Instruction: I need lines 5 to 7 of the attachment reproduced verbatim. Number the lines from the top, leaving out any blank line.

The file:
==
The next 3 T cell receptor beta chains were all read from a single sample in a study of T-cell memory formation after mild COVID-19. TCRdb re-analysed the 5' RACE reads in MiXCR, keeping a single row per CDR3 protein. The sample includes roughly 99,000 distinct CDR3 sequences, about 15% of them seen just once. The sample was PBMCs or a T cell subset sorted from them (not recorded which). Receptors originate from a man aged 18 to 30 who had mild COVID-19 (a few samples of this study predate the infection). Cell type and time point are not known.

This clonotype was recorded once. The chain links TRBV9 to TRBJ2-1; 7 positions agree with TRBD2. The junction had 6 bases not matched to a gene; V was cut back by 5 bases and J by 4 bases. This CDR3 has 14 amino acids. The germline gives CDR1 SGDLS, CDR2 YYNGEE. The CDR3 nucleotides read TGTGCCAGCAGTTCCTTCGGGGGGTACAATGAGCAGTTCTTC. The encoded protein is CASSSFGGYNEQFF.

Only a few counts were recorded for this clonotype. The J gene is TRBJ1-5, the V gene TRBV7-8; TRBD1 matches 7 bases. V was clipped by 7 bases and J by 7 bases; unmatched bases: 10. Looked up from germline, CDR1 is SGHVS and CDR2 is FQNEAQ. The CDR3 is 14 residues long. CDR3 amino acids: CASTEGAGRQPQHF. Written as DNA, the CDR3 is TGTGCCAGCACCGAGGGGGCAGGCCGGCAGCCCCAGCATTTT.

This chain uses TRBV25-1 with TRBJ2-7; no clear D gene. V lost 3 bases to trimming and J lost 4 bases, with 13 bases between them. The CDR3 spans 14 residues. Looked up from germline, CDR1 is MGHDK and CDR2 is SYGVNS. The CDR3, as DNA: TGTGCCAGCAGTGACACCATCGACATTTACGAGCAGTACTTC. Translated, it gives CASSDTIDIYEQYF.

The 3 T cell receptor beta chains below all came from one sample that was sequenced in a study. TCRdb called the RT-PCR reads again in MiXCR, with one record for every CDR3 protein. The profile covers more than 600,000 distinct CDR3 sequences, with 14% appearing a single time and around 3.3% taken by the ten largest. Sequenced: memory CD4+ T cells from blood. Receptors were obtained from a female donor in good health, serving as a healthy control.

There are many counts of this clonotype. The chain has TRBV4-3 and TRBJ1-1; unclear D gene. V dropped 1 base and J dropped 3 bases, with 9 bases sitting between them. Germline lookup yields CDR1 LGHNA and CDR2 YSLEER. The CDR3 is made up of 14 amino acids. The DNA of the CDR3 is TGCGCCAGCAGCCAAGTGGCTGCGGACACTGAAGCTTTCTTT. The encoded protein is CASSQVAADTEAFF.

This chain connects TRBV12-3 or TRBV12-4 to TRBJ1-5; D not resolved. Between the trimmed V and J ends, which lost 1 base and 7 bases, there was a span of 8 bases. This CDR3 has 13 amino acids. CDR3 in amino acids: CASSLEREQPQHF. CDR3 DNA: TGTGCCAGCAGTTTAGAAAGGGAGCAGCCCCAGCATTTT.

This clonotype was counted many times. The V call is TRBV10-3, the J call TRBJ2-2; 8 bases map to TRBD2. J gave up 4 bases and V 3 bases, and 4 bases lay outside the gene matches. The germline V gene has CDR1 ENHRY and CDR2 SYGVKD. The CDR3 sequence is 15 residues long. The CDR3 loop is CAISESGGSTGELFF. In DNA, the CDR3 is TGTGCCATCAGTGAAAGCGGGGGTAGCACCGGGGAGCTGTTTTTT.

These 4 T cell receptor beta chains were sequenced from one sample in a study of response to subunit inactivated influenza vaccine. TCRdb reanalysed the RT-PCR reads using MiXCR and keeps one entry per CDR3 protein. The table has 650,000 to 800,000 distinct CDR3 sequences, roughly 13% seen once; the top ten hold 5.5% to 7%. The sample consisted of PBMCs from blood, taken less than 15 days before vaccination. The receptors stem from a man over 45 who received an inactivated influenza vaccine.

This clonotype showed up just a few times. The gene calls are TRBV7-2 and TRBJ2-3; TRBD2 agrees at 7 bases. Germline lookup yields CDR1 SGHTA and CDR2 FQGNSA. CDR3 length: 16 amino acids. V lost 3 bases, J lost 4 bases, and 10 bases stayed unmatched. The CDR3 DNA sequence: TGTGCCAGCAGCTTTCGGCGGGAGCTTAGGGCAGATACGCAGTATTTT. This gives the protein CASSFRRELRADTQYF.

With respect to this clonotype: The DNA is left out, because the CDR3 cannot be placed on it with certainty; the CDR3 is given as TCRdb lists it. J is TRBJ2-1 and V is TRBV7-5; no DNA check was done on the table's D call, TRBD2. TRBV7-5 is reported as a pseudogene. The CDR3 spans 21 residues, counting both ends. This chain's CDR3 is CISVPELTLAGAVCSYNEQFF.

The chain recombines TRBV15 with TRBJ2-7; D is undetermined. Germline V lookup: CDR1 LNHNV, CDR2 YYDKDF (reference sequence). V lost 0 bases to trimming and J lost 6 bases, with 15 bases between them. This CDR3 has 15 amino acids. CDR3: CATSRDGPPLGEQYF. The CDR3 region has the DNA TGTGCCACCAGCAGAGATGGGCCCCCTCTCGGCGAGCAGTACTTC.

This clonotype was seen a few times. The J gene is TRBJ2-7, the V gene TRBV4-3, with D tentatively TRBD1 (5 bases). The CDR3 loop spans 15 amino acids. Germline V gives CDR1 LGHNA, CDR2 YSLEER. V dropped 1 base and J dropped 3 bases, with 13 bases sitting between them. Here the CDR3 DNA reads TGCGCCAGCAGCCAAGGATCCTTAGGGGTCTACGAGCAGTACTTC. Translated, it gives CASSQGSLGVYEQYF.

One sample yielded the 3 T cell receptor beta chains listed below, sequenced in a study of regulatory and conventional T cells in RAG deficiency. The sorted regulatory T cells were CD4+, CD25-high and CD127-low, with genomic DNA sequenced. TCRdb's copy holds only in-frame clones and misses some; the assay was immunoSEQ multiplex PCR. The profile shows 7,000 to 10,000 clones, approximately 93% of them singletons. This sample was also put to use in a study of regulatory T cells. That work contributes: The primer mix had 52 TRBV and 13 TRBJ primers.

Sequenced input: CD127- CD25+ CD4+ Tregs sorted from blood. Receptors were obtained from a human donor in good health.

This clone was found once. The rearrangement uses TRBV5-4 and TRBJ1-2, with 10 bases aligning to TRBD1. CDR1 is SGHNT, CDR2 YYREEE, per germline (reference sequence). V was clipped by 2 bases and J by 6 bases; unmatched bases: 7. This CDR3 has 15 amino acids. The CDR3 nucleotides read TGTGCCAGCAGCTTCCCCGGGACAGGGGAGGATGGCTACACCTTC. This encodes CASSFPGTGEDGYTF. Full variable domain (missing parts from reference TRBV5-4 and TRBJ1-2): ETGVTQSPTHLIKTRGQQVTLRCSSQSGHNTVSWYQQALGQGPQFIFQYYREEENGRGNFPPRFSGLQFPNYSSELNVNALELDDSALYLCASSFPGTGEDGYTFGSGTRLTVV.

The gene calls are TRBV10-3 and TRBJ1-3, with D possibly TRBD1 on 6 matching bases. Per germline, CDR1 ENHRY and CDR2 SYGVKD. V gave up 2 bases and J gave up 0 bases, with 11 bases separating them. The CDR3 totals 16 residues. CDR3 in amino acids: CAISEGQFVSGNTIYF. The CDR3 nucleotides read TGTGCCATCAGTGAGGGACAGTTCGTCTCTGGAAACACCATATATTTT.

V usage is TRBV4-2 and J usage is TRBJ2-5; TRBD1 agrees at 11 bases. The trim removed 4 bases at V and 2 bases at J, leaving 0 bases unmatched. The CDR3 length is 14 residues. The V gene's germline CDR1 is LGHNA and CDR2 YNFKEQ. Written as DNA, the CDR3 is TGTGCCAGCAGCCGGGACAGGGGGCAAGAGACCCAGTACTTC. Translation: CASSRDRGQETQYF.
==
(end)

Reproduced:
The 3 T cell receptor beta chains below all came from one sample that was sequenced in a study. TCRdb called the RT-PCR reads again in MiXCR, with one record for every CDR3 protein. The profile covers more than 600,000 distinct CDR3 sequences, with 14% appearing a single time and around 3.3% taken by the ten largest. Sequenced: memory CD4+ T cells from blood. Receptors were obtained from a female donor in good health, serving as a healthy control.

There are many counts of this clonotype. The chain has TRBV4-3 and TRBJ1-1; unclear D gene. V dropped 1 base and J dropped 3 bases, with 9 bases sitting between them. Germline lookup yields CDR1 LGHNA and CDR2 YSLEER. The CDR3 is made up of 14 amino acids. The DNA of the CDR3 is TGCGCCAGCAGCCAAGTGGCTGCGGACACTGAAGCTTTCTTT. The encoded protein is CASSQVAADTEAFF.

This chain connects TRBV12-3 or TRBV12-4 to TRBJ1-5; D not resolved. Between the trimmed V and J ends, which lost 1 base and 7 bases, there was a span of 8 bases. This CDR3 has 13 amino acids. CDR3 in amino acids: CASSLEREQPQHF. CDR3 DNA: TGTGCCAGCAGTTTAGAAAGGGAGCAGCCCCAGCATTTT.